How rapidly can animal populations in the wild evolve when faced with sudden environmental shifts? Uplift during the 1964 Great Alaska Earthquake abruptly created freshwater ponds on multiple islands in Prince William Sound and the Gulf of Alaska. In the short time since the earthquake, the phenotypes of resident freshwater threespine stickleback fish on at least three of these islands have changed dramatically from their oceanic ancestors. To test the hypothesis that these freshwater populations were derived from oceanic ancestors only 50 y ago, we generated over 130,000 singlenucleotide polymorphism genotypes from more than 1,000 individuals using restriction site-associated DNA sequencing (RAD-seq). Population genomic analyses of these data support the hypothesis of recent and repeated, independent colonization of freshwater habitats by oceanic ancestors. We find evidence of recurrent gene flow between oceanic and freshwater ecotypes where they co-occur. Our data implicate natural selection in phenotypic diversification and support the hypothesis that the metapopulation organization of this species helps maintain a large pool of genetic variation that can be redeployed rapidly when oceanic stickleback colonize freshwater environments. We find that the freshwater populations, despite population genetic analyses clearly supporting their young age, have diverged phenotypically from oceanic ancestors to nearly the same extent as populations that were likely founded thousands of years ago. Our results support the intriguing hypothesis that most stickleback evolution in fresh water occurs within the first few decades after invasion of a novel environment.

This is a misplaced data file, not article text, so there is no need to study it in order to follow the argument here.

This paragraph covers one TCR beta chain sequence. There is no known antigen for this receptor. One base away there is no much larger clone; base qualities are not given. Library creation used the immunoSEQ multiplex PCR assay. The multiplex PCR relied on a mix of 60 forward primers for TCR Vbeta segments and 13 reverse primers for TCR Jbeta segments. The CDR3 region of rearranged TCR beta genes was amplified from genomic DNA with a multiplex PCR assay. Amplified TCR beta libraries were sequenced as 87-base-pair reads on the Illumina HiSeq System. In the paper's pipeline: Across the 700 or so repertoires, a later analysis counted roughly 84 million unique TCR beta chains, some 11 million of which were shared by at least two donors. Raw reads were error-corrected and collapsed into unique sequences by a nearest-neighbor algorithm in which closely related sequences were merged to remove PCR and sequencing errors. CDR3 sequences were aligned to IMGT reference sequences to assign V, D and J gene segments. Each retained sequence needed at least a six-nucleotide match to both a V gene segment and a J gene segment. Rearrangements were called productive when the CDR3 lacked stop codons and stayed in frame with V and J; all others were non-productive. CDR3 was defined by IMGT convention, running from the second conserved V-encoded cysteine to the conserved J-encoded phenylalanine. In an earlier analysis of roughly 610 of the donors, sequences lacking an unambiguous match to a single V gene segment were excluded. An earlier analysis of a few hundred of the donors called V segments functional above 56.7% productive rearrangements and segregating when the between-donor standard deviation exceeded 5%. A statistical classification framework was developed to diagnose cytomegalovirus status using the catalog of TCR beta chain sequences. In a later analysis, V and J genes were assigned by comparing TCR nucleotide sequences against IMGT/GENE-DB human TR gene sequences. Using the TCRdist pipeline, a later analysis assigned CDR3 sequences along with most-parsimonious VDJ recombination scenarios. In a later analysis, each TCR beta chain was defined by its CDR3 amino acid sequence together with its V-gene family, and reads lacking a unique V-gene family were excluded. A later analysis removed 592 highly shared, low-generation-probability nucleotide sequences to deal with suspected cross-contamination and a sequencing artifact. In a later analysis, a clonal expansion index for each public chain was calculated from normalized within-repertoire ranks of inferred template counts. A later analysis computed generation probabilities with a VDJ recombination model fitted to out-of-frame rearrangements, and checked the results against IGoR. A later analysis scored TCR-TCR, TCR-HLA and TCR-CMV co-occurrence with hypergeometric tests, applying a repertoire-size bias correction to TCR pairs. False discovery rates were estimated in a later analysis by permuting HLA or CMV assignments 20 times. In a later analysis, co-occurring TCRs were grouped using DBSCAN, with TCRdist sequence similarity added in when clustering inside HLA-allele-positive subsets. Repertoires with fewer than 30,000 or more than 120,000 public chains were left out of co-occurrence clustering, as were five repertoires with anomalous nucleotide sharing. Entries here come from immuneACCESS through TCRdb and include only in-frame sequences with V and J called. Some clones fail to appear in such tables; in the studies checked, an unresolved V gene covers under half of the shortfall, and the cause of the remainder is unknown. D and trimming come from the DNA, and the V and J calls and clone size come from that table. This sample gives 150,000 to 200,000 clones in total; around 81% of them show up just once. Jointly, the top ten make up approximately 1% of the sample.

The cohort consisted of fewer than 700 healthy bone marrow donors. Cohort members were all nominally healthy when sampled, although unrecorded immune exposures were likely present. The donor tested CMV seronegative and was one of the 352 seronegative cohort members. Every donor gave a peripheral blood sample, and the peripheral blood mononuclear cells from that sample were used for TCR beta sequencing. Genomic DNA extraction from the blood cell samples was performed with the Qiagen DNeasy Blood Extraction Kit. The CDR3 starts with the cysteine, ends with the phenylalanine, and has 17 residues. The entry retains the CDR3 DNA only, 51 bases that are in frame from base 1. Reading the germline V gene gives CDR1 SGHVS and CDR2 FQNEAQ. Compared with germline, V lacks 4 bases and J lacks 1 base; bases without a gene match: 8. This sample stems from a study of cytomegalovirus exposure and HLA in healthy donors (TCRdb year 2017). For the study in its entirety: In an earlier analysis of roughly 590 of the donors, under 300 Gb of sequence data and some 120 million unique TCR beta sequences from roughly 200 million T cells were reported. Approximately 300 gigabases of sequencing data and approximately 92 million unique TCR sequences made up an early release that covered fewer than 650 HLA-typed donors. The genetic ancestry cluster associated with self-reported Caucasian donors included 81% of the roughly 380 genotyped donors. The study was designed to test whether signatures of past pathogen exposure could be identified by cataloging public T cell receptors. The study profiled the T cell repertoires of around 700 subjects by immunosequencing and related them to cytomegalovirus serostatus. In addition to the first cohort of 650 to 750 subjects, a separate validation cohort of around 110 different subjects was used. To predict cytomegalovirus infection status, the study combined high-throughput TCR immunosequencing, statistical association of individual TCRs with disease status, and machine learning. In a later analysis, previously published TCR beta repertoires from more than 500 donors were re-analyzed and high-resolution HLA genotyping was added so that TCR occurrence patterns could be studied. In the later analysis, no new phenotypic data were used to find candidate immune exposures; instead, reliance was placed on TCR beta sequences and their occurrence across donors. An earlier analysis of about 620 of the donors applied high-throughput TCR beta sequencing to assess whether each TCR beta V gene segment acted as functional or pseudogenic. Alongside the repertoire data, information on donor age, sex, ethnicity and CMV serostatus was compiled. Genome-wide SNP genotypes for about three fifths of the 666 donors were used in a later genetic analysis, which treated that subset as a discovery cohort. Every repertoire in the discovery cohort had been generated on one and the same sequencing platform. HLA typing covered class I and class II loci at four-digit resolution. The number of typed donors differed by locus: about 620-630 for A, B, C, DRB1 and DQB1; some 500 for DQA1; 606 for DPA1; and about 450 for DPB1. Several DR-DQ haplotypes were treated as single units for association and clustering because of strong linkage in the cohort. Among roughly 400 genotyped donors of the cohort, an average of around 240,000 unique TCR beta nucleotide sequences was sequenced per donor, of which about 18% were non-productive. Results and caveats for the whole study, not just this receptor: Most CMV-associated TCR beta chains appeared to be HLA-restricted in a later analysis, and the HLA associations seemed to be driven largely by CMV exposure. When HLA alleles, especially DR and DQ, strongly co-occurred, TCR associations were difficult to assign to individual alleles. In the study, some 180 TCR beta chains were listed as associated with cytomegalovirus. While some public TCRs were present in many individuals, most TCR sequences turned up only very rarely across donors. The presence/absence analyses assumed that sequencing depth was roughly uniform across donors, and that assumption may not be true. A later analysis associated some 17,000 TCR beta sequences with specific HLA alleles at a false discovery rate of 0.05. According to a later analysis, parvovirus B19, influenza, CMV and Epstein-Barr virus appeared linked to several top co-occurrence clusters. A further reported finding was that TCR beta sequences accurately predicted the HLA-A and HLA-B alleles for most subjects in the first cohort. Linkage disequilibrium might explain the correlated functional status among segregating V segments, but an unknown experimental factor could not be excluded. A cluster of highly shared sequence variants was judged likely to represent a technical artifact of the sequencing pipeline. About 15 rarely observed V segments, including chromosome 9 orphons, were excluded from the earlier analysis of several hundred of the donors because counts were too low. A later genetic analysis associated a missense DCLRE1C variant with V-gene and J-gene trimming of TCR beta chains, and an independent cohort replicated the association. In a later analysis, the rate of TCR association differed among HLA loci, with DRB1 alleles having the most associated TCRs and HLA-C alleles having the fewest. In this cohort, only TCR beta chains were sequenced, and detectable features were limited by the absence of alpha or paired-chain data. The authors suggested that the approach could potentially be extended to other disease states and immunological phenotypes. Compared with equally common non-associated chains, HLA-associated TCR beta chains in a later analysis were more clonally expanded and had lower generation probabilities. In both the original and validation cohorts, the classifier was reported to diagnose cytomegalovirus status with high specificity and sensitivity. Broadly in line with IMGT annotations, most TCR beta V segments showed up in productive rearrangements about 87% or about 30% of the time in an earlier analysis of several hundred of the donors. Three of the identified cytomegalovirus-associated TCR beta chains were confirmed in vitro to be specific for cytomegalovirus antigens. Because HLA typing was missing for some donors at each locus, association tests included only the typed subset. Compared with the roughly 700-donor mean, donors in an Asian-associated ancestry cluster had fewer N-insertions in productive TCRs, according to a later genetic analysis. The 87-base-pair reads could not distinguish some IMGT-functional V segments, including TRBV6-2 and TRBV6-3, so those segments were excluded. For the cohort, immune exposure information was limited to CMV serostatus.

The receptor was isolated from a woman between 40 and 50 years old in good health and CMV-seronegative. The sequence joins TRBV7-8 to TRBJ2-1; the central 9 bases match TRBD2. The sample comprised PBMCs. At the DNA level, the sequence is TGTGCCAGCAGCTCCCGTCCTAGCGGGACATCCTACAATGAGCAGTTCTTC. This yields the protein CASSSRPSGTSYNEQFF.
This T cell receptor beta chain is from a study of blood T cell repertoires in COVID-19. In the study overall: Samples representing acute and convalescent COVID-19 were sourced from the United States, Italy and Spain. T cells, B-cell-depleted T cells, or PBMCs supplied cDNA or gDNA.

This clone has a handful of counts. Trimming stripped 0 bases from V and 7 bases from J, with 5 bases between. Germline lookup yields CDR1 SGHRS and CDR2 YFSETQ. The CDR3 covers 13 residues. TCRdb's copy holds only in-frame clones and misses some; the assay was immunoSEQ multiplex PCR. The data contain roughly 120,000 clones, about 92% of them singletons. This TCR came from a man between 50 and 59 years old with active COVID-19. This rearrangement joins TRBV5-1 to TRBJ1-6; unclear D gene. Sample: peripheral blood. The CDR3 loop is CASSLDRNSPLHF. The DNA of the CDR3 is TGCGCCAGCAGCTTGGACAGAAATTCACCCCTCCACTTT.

|Original language||English (US)|
|Journal||Proceedings of the National Academy of Sciences of the United States of America|
|State||Published - Dec 29 2015|
- Contemporary evolution
- Ecological divergence
- Population genomics
ASJC Scopus subject areas